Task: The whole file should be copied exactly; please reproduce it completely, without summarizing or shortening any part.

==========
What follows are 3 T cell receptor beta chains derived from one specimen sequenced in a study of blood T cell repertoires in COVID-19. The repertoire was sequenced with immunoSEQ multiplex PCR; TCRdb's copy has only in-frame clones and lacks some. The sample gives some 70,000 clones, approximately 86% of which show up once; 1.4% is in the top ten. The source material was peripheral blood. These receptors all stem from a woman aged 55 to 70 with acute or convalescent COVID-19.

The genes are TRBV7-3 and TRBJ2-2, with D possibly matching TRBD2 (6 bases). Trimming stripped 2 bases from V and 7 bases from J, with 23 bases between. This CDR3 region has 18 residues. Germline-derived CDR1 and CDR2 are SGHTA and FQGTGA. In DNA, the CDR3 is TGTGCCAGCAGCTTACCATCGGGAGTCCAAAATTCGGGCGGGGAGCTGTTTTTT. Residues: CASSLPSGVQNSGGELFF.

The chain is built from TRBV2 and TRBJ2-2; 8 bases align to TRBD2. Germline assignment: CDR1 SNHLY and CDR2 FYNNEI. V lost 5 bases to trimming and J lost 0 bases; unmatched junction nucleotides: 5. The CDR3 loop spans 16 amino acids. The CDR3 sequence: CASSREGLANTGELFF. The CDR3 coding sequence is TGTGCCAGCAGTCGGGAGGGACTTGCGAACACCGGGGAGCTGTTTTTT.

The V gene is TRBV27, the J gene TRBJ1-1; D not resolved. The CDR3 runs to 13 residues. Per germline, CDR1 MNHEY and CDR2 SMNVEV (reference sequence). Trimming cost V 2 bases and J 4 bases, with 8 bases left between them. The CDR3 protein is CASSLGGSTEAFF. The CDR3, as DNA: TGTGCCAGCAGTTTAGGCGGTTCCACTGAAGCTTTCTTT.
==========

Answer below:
What follows are 3 T cell receptor beta chains derived from one specimen sequenced in a study of blood T cell repertoires in COVID-19. The repertoire was sequenced with immunoSEQ multiplex PCR; TCRdb's copy has only in-frame clones and lacks some. The sample gives some 70,000 clones, approximately 86% of which show up once; 1.4% is in the top ten. The source material was peripheral blood. These receptors all stem from a woman aged 55 to 70 with acute or convalescent COVID-19.

The genes are TRBV7-3 and TRBJ2-2, with D possibly matching TRBD2 (6 bases). Trimming stripped 2 bases from V and 7 bases from J, with 23 bases between. This CDR3 region has 18 residues. Germline-derived CDR1 and CDR2 are SGHTA and FQGTGA. In DNA, the CDR3 is TGTGCCAGCAGCTTACCATCGGGAGTCCAAAATTCGGGCGGGGAGCTGTTTTTT. Residues: CASSLPSGVQNSGGELFF.

The chain is built from TRBV2 and TRBJ2-2; 8 bases align to TRBD2. Germline assignment: CDR1 SNHLY and CDR2 FYNNEI. V lost 5 bases to trimming and J lost 0 bases; unmatched junction nucleotides: 5. The CDR3 loop spans 16 amino acids. The CDR3 sequence: CASSREGLANTGELFF. The CDR3 coding sequence is TGTGCCAGCAGTCGGGAGGGACTTGCGAACACCGGGGAGCTGTTTTTT.

The V gene is TRBV27, the J gene TRBJ1-1; D not resolved. The CDR3 runs to 13 residues. Per germline, CDR1 MNHEY and CDR2 SMNVEV (reference sequence). Trimming cost V 2 bases and J 4 bases, with 8 bases left between them. The CDR3 protein is CASSLGGSTEAFF. The CDR3, as DNA: TGTGCCAGCAGTTTAGGCGGTTCCACTGAAGCTTTCTTT.